COLUMBUS, Ohio - Electricity may slow - and in some cases, stop - the speed at which breast cancer cells spread through the body, a new study indicates.
The research also found that electromagnetic fields might hinder the amount of breast cancer cells that spread. The findings, published recently in the journal Bioelectricity, suggest that electromagnetic fields might be a useful tool in fighting cancers that are highly metastatic, which means they are likely to spread to other parts of the body, the authors said.
"We think we can hinder metastasis by applying these fields, but we also think it may be possible to even destroy tumors using this approach," said Vish Subramaniam, senior author of the paper and former professor of mechanical and aerospace engineering at The Ohio State University. Subramaniam retired from Ohio State in December.
"That is unclear at this stage, but we are working on understanding that - how big should the electromagnetic field be, how close should it be to the tumor? Those are the next questions we hope to answer."
The study is among the first to show that electromagnetic fields could slow or stop certain processes of a cancer cell's metabolism, impairing its ability to spread. The electromagnetic fields did not have a similar effect on normal breast cells.
Travis Jones, lead author of the paper and a researcher at Ohio State, compared the effects to what might happen if something interfered with a group running together down a path.
The effect, Subramaniam said, is that some of the cancer cells slow down when confronted with electromagnetic fields.
"It makes some of them stop for a little while before they start to move, slowly, again," he said. "As a group, they appear to have split up. So how quickly the whole group is moving and for how long they are moving becomes affected."
The electromagnetic fields are applied to cancerous cells without touching them, said Jonathan Song, co-author of the paper, associate professor of mechanical and aerospace engineering at Ohio State and co-director of Ohio State's Center for Cancer Engineering.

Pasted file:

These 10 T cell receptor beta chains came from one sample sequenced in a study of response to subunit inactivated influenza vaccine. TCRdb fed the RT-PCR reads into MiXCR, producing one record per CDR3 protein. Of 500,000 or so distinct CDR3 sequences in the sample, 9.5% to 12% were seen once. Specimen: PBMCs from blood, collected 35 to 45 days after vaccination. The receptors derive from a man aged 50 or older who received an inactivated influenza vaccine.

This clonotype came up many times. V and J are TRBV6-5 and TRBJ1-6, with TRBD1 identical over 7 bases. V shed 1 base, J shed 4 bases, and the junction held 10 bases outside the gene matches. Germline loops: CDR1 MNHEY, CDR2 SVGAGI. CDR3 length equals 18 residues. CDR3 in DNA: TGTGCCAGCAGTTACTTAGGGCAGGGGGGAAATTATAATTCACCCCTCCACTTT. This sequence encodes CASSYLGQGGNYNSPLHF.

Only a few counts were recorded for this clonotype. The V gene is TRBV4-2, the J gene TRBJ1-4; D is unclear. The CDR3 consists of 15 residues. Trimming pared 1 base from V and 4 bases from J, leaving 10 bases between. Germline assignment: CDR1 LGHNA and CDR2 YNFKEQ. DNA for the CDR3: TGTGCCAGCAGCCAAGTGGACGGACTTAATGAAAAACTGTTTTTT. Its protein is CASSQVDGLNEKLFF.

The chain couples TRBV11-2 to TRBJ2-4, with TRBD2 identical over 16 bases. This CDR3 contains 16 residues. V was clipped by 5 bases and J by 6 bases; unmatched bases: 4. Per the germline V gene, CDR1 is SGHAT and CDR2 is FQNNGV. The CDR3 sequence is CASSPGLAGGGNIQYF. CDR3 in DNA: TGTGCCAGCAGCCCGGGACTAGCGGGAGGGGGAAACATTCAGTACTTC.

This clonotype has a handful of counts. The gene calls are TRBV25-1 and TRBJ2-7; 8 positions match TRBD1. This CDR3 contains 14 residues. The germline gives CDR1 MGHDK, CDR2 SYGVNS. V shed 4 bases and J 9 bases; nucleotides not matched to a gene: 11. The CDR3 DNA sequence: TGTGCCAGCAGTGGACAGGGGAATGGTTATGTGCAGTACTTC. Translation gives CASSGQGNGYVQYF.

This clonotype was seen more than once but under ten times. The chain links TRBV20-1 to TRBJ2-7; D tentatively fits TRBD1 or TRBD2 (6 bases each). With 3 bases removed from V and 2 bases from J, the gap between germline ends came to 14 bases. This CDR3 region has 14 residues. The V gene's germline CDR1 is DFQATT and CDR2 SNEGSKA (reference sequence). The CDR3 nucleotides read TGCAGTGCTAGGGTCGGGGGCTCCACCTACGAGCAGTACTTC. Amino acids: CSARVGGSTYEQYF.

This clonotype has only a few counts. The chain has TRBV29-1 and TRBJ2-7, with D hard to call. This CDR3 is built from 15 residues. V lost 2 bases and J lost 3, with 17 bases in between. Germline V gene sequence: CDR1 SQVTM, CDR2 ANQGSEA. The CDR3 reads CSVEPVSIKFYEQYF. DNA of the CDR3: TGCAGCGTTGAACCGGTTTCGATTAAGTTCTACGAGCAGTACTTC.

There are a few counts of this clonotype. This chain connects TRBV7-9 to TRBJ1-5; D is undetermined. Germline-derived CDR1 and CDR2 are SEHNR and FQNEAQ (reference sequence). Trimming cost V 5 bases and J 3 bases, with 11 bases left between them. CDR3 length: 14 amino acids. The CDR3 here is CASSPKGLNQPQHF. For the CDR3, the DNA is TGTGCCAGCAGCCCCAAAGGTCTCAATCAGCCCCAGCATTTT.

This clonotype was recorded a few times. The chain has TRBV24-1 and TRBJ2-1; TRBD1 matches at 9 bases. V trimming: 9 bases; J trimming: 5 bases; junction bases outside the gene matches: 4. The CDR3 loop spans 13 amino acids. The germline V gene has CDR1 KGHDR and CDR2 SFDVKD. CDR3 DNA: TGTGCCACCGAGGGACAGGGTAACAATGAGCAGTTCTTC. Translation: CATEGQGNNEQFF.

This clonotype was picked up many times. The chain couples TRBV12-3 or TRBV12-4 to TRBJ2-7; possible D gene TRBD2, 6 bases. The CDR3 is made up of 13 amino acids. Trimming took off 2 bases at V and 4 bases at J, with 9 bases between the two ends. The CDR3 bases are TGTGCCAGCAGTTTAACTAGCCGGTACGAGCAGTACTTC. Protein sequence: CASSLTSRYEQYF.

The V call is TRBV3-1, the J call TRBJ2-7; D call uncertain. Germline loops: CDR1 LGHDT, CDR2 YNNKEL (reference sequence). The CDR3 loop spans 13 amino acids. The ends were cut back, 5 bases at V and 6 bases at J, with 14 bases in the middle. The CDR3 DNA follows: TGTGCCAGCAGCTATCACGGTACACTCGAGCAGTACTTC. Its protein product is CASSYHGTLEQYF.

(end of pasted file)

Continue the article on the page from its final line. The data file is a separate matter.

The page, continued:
Song compared the cancer cells with cars. Each cell's metabolism acts as fuel to move the cells around the body, similar to the way gasoline moves vehicles.
"Take away the fuel, and the car cannot move anymore," Song said.
The work was performed on isolated human breast cancer cells in a lab and has not been tested clinically.
The electromagnetic fields appear to work to slow cancer cells' metabolism selectively by changing the electrical fields inside an individual cell. Accessing the internal workings of the cell, without having to actually touch the cell via surgery or another more invasive procedure, is new to the study of how cancer metastasizes, Subramaniam said.
"Now that we know this, we can start to answer other questions, too," Subramaniam said. "How do we affect the metabolism to the point that we not only make it not move but we choke it, we completely starve it. Or can we slow it down to the point where it will always remain weak?"
This research is an extension of two previous pioneering studies, published in 2015 and 2019, that showed electromagnetic fields could hinder breast cancer metastasis. (Read an Ohio State News story about the 2019 study here.)
Other Ohio State researchers who authored this study include Kirti Kaul, Ayush Garg and Ramesh Ganju.
CONTACTS: Vish Subramaniam, Subramaniam.firstname.lastname@example.org
Jonathan Song, email@example.com
Written by Laura Arenschield, firstname.lastname@example.org